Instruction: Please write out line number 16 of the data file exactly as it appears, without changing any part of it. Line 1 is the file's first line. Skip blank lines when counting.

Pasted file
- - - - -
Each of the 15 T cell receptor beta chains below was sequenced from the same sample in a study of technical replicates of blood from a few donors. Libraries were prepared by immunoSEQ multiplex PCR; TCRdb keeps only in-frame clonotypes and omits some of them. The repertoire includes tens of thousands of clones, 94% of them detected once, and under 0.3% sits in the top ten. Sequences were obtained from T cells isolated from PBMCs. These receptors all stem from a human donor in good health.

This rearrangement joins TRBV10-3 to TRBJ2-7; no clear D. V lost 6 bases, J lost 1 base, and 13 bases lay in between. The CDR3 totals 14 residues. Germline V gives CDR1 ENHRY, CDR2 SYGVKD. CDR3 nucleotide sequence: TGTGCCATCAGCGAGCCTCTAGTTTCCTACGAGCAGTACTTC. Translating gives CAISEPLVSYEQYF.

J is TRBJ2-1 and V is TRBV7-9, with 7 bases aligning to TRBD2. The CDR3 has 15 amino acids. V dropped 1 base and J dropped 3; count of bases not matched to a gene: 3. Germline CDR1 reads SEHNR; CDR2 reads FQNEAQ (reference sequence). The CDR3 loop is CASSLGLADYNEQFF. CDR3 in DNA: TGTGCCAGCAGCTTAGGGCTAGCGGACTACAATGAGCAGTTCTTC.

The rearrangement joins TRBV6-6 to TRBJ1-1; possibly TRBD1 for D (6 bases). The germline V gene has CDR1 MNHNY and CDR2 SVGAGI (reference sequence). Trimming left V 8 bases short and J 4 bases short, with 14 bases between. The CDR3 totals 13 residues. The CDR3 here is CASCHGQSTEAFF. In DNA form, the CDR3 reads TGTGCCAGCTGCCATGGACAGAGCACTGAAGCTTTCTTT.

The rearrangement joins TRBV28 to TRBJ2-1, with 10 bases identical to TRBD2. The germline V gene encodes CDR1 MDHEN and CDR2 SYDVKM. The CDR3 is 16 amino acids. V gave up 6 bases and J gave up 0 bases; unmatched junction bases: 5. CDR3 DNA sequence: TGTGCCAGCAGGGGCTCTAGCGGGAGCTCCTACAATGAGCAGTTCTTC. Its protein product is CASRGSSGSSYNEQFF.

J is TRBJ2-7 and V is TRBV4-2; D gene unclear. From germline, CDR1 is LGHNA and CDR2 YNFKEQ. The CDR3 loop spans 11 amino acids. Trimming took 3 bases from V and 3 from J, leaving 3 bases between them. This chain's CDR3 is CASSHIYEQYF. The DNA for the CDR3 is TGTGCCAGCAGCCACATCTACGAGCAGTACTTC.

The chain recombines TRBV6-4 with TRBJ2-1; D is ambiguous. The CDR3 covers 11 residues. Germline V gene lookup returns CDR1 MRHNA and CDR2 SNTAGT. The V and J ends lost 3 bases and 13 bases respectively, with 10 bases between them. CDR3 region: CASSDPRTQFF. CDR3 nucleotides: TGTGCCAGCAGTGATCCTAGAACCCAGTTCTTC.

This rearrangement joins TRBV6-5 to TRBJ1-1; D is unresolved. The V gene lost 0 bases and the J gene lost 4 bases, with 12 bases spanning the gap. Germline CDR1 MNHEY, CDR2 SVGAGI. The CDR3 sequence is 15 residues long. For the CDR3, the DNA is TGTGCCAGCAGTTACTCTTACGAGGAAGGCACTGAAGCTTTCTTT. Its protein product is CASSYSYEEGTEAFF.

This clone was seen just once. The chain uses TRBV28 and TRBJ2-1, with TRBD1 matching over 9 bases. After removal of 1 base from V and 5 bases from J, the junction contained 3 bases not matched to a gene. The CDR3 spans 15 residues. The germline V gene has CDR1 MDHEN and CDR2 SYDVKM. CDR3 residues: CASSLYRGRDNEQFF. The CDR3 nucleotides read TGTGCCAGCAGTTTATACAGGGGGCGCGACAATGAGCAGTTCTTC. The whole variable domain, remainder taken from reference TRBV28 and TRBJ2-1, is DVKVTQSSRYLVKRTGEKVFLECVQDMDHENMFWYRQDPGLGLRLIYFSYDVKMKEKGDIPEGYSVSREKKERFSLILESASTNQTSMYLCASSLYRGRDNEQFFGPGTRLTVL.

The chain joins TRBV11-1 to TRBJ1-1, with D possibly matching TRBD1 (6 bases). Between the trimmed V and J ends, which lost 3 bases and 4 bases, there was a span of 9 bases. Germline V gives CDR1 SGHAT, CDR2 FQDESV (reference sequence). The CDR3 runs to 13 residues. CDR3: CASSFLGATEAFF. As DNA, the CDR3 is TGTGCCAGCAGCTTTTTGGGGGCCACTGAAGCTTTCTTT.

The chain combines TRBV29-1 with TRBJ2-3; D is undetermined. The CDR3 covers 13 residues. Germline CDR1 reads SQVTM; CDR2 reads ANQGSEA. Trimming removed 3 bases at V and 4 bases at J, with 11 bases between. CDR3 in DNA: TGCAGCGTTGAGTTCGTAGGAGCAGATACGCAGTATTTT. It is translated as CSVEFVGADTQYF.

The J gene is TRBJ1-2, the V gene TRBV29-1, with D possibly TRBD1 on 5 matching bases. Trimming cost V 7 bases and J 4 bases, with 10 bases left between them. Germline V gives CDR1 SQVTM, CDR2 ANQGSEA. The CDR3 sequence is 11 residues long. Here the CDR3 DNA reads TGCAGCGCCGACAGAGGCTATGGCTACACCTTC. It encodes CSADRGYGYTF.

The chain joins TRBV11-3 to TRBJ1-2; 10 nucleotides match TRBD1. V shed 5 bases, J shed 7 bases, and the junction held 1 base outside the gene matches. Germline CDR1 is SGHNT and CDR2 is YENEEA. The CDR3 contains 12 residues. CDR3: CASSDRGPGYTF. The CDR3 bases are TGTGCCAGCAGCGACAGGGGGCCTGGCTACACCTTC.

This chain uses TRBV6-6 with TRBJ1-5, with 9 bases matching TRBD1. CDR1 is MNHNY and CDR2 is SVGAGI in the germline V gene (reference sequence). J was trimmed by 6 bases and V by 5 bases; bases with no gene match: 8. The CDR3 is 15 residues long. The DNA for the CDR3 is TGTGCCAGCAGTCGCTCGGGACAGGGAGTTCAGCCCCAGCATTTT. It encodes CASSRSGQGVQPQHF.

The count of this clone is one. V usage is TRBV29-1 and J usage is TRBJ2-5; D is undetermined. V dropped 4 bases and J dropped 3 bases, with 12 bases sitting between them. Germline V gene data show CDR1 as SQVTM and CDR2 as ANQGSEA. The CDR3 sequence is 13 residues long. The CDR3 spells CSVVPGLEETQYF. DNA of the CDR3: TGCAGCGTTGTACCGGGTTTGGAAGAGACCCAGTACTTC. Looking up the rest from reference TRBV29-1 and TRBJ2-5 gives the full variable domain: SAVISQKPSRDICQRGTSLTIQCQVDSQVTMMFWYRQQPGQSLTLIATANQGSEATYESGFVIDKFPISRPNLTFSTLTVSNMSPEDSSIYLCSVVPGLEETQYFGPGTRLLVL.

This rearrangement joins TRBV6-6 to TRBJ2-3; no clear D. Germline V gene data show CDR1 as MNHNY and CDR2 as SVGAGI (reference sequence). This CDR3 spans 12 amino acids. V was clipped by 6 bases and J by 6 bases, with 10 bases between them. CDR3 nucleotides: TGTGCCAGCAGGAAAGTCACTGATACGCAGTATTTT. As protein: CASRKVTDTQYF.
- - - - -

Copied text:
This rearrangement joins TRBV6-6 to TRBJ2-3; no clear D. Germline V gene data show CDR1 as MNHNY and CDR2 as SVGAGI (reference sequence). This CDR3 spans 12 amino acids. V was clipped by 6 bases and J by 6 bases, with 10 bases between them. CDR3 nucleotides: TGTGCCAGCAGGAAAGTCACTGATACGCAGTATTTT. As protein: CASRKVTDTQYF.